UK growth slows to 0.3%

Office for National Statistics, today:

  • UK gross domestic product (GDP) was estimated to have increased by 0.3% in Quarter 1 (Jan to Mar) 2017, the slowest rate of growth since Quarter 1 2016.
  • Slower growth in Quarter 1 2017 was mainly due to services, which grew by 0.3% compared with growth of 0.8% in Quarter 4 (Oct to Dec) 2016.
  • In Quarter 1 2017 there were falls in several important consumer-focused industries, such as retail sales and accommodation; this was due in part to prices increasing more than spending.
  • Production, construction and agriculture grew by 0.3%, 0.2% and 0.3% respectively in Quarter 1 2017.
  • GDP per head was estimated to have increased by 0.1% during Quarter 1 2017.

Melanie Baker at Morgan Stanley, via The Guardian:

We expect this slower quarterly pace of growth to persist in 2017, reflecting our assumption that higher inflation will dampen real consumer spending growth and an assumption of subdued business investment as Brexit approaches.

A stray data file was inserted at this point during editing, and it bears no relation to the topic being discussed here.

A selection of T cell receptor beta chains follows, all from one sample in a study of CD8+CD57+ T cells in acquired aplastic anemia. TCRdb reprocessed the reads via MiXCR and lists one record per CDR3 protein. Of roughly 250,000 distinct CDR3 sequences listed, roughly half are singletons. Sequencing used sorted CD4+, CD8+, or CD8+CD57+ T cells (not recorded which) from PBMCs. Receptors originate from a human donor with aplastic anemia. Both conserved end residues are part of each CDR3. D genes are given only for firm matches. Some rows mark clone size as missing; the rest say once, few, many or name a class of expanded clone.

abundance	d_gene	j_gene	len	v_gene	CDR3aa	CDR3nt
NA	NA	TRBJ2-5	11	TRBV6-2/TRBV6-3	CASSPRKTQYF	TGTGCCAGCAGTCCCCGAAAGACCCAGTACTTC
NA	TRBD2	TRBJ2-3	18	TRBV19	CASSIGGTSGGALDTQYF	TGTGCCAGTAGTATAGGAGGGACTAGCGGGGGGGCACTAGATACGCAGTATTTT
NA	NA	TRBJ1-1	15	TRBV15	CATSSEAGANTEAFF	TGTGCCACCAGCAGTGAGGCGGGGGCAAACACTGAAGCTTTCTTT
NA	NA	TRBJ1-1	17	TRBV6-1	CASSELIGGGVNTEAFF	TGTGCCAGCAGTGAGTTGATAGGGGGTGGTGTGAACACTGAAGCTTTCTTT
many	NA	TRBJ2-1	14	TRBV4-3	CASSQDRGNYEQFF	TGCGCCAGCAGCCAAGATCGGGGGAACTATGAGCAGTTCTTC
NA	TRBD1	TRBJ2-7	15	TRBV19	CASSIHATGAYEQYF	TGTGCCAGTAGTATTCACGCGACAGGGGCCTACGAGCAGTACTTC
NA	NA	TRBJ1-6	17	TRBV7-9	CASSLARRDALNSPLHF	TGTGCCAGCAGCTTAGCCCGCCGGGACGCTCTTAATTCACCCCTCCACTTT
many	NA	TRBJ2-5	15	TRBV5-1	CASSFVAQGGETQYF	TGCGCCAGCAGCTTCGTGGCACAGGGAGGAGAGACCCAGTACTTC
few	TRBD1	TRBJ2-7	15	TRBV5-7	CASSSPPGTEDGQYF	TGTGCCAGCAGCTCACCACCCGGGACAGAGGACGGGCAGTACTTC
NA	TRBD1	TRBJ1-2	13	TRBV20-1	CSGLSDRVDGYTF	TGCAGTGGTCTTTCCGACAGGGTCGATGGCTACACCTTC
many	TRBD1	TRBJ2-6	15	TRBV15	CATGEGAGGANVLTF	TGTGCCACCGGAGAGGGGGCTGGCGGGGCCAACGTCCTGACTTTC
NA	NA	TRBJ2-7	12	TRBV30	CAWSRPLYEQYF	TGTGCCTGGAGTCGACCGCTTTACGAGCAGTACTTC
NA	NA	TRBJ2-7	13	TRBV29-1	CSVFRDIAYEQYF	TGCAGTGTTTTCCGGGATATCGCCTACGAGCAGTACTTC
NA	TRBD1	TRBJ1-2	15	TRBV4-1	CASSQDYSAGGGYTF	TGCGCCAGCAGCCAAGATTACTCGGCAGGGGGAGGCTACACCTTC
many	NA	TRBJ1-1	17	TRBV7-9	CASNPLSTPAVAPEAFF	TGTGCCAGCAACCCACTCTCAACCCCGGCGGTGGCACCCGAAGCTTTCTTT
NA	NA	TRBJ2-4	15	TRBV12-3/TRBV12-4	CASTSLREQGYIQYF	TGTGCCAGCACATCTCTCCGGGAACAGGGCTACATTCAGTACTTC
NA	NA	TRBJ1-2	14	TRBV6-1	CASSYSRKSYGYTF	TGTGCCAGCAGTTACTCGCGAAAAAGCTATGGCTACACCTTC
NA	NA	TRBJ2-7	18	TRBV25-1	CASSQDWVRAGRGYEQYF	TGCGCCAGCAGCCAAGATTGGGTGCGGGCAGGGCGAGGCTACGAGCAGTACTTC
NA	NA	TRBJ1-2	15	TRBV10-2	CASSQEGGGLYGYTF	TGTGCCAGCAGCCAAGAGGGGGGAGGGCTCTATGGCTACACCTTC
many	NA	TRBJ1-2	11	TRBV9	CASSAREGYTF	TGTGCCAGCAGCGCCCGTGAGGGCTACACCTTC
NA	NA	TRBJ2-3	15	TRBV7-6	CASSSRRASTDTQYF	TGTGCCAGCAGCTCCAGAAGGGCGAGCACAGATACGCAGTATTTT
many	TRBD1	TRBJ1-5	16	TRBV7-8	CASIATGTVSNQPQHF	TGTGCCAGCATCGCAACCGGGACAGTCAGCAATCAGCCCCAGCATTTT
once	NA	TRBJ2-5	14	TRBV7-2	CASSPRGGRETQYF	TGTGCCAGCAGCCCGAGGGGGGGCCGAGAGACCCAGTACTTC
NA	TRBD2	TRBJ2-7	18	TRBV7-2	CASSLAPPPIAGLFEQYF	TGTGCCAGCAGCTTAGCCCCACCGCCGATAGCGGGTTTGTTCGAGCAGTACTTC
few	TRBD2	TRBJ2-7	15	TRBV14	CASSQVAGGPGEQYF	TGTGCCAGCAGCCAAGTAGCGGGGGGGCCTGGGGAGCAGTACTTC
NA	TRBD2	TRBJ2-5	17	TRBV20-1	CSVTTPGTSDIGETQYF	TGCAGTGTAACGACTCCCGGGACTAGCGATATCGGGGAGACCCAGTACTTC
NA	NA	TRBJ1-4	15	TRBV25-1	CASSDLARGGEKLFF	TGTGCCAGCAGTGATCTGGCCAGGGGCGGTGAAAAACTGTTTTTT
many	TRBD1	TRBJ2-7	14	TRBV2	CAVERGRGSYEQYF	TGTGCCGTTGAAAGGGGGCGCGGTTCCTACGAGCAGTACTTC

Given that Scotland’s economic growth has trailed that of the UK since 2015, and given the Scottish economy’s contraction by 0.2% in Q4 2016, we could be looking at a recession1. Figures for Q1 2017 in Scotland won’t be available until 5 July.

  1. In the UK a recession is defined as two consecutive quarters of negative growth.

Leave a Reply

Your email address will not be published. Required fields are marked *